Society itself, not the government, creates change. And there are deep transformations occurring in Iran. Out of sight of much of the world, Iran is inching its way toward democracy.

The length of higher education in the country has been extended, absorbing the flow of job-seeking youths. This has hastened the transformation of thought and expectation in every corner of the country.

In military colleges, talk of human rights was, until very recently, totally unacceptable. Now courses on human rights have become part of the curriculum.

A 20 percent increase in the divorce rate is regrettable and worrisome, but it is also a sign that traditional marriage is changing as women gain equality. Other figures confirm this. Approximately 60 percent of university students are women, 12 percent of publishing house directors are women and 22 percent of the members of the Professional Association of Journalists are women.

In recent years some 8,000 nongovernmental organizations have been established throughout the country.

it would be helpful, post-election, for the President to start love-bombing the Iranian people--give a big speech noting that both sides have made mistakes, our coup, their hostage-taking, etc., but linking us to the democratic aspirations of the Iranian people as Reagan linked America to those of Eastern Europeans. Go over the mullahs heads.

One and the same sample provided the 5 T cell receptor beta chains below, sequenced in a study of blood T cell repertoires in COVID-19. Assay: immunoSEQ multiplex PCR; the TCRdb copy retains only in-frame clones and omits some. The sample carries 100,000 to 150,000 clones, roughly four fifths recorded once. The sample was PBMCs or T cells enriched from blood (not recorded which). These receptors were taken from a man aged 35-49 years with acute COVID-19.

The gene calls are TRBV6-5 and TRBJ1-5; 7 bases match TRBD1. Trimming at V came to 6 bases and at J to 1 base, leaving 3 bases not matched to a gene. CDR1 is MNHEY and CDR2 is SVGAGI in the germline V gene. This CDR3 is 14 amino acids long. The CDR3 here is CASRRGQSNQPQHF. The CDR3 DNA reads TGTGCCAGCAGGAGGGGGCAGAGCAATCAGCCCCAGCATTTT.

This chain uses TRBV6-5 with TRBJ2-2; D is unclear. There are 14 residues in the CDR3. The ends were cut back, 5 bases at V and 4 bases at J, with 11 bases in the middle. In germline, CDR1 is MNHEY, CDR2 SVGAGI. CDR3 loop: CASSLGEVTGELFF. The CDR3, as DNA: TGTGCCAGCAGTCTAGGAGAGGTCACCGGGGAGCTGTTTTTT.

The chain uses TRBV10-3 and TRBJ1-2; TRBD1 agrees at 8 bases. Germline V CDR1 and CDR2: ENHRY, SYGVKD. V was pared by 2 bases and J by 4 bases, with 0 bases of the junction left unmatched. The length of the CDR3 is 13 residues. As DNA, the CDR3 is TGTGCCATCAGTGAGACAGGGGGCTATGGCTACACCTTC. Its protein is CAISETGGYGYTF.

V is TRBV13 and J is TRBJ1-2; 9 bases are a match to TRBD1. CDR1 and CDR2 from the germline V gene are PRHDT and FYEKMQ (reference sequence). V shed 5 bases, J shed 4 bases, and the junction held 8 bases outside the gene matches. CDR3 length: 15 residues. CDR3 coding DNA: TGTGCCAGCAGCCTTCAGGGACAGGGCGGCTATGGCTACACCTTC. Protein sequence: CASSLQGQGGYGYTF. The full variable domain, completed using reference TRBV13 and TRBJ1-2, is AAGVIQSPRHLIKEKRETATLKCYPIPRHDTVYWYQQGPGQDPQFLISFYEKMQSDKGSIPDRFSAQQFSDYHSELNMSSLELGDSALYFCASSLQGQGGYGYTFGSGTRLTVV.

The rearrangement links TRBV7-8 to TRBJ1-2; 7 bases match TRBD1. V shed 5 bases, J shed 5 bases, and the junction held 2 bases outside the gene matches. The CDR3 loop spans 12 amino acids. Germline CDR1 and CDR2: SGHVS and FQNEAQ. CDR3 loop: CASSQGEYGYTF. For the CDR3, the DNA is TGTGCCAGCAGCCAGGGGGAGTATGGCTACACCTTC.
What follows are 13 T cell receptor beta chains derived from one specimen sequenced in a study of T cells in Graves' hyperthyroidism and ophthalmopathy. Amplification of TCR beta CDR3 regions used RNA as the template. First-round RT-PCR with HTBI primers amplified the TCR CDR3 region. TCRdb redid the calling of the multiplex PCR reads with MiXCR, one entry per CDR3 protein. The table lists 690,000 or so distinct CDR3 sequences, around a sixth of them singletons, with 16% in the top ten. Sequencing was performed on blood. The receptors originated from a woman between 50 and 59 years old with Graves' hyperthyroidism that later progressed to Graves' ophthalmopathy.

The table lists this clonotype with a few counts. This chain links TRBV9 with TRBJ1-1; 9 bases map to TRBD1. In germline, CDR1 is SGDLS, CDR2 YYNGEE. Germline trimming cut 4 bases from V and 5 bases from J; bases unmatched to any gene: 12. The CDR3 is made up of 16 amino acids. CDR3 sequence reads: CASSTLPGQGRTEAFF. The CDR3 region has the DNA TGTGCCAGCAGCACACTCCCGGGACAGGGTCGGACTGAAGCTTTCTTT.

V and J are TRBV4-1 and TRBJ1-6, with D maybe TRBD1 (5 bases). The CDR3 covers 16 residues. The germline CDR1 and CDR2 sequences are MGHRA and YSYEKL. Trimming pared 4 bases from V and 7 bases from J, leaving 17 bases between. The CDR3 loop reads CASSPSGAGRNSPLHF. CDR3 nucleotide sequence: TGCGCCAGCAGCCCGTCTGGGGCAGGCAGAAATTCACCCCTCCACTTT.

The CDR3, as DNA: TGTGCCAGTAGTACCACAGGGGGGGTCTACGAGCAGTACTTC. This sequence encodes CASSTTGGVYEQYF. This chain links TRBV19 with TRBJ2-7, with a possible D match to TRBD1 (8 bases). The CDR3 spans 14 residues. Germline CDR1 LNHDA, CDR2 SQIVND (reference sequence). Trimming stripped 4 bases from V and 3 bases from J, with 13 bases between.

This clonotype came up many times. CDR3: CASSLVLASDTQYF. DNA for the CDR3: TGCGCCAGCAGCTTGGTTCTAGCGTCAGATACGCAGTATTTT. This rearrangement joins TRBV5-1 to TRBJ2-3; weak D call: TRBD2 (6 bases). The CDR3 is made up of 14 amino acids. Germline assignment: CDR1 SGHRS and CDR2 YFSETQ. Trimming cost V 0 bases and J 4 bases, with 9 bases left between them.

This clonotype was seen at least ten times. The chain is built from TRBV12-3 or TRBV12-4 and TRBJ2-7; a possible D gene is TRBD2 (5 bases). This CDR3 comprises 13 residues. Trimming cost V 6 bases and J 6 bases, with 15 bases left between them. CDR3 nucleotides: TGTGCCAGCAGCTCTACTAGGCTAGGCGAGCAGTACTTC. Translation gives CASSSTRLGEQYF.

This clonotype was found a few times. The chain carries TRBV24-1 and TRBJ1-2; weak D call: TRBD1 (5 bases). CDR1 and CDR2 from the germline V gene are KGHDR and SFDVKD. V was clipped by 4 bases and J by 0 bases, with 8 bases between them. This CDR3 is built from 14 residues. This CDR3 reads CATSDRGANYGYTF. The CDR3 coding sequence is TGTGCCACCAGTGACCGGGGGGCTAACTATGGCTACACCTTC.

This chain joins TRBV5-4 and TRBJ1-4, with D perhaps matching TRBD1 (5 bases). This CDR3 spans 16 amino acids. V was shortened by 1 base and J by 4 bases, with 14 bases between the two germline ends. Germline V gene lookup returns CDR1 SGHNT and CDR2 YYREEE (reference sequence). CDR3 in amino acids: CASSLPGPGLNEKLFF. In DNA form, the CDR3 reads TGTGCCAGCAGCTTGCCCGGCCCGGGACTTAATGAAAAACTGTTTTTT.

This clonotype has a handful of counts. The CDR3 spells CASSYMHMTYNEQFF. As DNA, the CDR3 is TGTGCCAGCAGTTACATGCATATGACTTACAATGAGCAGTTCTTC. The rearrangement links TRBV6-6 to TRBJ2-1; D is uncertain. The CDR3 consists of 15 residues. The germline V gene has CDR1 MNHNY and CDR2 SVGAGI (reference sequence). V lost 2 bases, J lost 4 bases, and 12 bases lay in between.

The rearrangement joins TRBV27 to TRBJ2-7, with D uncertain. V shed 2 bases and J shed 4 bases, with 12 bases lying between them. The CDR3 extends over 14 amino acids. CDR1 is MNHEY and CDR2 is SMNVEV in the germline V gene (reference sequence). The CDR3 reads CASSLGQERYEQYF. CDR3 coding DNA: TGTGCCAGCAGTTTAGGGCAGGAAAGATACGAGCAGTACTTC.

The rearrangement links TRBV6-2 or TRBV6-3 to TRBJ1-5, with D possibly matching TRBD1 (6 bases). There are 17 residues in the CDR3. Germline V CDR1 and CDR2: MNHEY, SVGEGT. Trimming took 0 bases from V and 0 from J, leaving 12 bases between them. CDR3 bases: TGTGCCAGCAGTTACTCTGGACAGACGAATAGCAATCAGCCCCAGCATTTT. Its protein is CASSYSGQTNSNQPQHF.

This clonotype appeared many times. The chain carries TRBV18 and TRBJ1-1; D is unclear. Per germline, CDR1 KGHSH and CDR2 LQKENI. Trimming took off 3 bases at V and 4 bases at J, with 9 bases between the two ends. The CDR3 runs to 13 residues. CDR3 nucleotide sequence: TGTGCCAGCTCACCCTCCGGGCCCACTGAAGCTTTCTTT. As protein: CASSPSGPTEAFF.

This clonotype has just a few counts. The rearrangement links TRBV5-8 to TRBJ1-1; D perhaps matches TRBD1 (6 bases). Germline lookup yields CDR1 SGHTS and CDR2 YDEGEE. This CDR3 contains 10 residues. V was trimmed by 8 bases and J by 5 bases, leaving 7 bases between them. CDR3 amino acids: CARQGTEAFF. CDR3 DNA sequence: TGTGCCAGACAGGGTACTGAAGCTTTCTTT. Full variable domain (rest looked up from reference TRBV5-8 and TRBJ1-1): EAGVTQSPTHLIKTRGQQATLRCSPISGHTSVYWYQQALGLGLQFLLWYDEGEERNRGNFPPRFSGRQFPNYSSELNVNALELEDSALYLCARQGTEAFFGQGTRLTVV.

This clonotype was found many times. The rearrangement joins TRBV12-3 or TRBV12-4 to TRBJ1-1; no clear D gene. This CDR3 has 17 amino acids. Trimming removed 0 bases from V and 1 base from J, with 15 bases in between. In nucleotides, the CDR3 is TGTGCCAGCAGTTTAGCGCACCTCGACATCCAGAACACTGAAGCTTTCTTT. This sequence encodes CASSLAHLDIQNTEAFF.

Posted by Orrin Judd at 11:44 PM


New Poll Shocker: Thune 49%, Daschle 45% (John McLaughlin, October 25, 2004, McLaughlin & Associates)

John McLaughlin of McLaughlin & Associates conducted a tracking survey of 400 likely South Dakotan voters (MOE: +/- 4.9%) on Thursday, October 21st and Sunday, October 24th, for the National Republican Senatorial Committee (NRSC). The key findings are as follows:

“If the election for U.S. Senate in South Dakota were held today, and the candidates were Tom Daschle, the Democrat candidate, and John Thune, the Republican candidate, for whom would you vote?”

Thune: 48.5% Daschle: 44.5% Undecided: 7.0%

Favorable 56.5%, Thune; 49.8%, Daschle Unfavorable 35.0%, Thune; 44.0% Daschle

Posted by Orrin Judd at 11:40 PM


Strains with EU remain whoever wins White House (Daniel Dombey, October 26 2004, Financial Times)

George W. Bush's admin-istration has left a mark of its own on transatlantic relations. On that many US and European officials agree.

The Iraq war, Donald Rumsfeld's provocative talk of "old" and "new" Europe and fights over US steel tariffs and subsidies for Europe's Airbus have all commanded headlines and strained the most successful alliance in history.

But, no matter who wins next week's US presidential election, on many important issues basic differences are likely to remain. Many US priorities concern traditional power politics, while the European Union often seems to be groping after a more rule-governed world.